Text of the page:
I've got two kids who are sensitive to clothing -- one had full blown sensory processing disorder and the Occupational Therapy we did made a huge difference. The other is "just" sensitive. The kid who needed OT had his sensitivities interfering with daily life in a pretty big way (he would NOT wear shorts or short sleeves in the summer, ever; he wouldn't go barefoot, he wouldn't touch water, he couldn't pedal a trike at age 5 (dyspraxia along with sensory issues), he spent so much time trying to regulate his environment that his social development was pretty far behind.) So, I'd encourage you to read up on SPD and see if some of the things they do in OT might help your daughter. (My favorite books are Sensational Kids and The Out of Sync Child). We did the Wilbargar Brushing Protocol and it made a huge difference in what ds was willing to wear.
For both kids, things that help are:
All cotton clothing. For dd (my sensitive, but not SPD kid), I buy dresses from Lands End, Gymboree or Hanna Andersson. She lives entirely in soft leggings - usually Target, Lands End, or more currently Gymboree because she's a size 9 and few other people make them. Sometimes The Children's Place has things she'll wear. I get a lot of things on Ebay since I'm too cheap to pay $20 for a pair of leggings.
Mostly, she's in leggings + a shirt. I have no idea what we're going to do in a couple of years when she gets past size 12. She can tolerate about 10-20% poly-cotton blends too, but is more comfortable in cotton. Since you're in MN, eliminate wool from her wardrobe and go with microfleece.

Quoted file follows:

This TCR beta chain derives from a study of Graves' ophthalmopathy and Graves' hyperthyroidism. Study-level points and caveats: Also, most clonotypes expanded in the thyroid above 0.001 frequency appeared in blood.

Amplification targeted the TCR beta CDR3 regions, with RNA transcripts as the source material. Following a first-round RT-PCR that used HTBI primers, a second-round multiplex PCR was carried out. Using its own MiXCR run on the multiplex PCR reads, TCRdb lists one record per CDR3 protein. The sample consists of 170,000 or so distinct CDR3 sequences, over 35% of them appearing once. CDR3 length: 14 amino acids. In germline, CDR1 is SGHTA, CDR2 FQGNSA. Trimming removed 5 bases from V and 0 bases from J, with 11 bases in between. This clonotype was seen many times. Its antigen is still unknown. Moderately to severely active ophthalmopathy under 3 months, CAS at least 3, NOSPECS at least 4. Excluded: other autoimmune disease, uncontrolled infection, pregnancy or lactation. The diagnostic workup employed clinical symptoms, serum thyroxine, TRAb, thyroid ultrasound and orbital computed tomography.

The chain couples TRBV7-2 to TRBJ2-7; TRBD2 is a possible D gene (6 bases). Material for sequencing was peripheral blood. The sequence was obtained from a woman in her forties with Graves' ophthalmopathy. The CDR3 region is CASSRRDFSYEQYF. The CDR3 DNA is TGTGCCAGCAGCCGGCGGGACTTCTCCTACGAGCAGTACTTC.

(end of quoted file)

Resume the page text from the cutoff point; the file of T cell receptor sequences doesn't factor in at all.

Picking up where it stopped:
Underwear has not been a problem for either of my kids, but I've heard great things about the Hanna Andersson underwear.
Socks: Dd solves the problem by taking her socks off whenever she can. When she has to wear socks, I try to get her thin socks, and if it's a bad day, we'll turn them inside out so that the seams are facing out. Dh taught me this trick (he's also got major sensory issues.)
Other things that help:
Keeping other sensory stimuli down when at all possible. Our house is pretty quiet (no radio going, TV is in the basement and only on when someone is watching). Dd is currently watching gymnastics videos on YouTube and is using headphones. Dh listens to a lot of music/podcasts via headphones. Sensory overload in one area can make tolerating any other sensory input harder.
"Heavy work" -- carrying heavy things, jumping (or anything that compresses the joints), wheelbarrow races, bear hugs, and the like give fully body sensory input and can help reset the system. I've noticed that our dd is calmer in the last few weeks and realized just as I was typing this that she's been working really hard on doing handstands. Handstands = heavy work in a major way.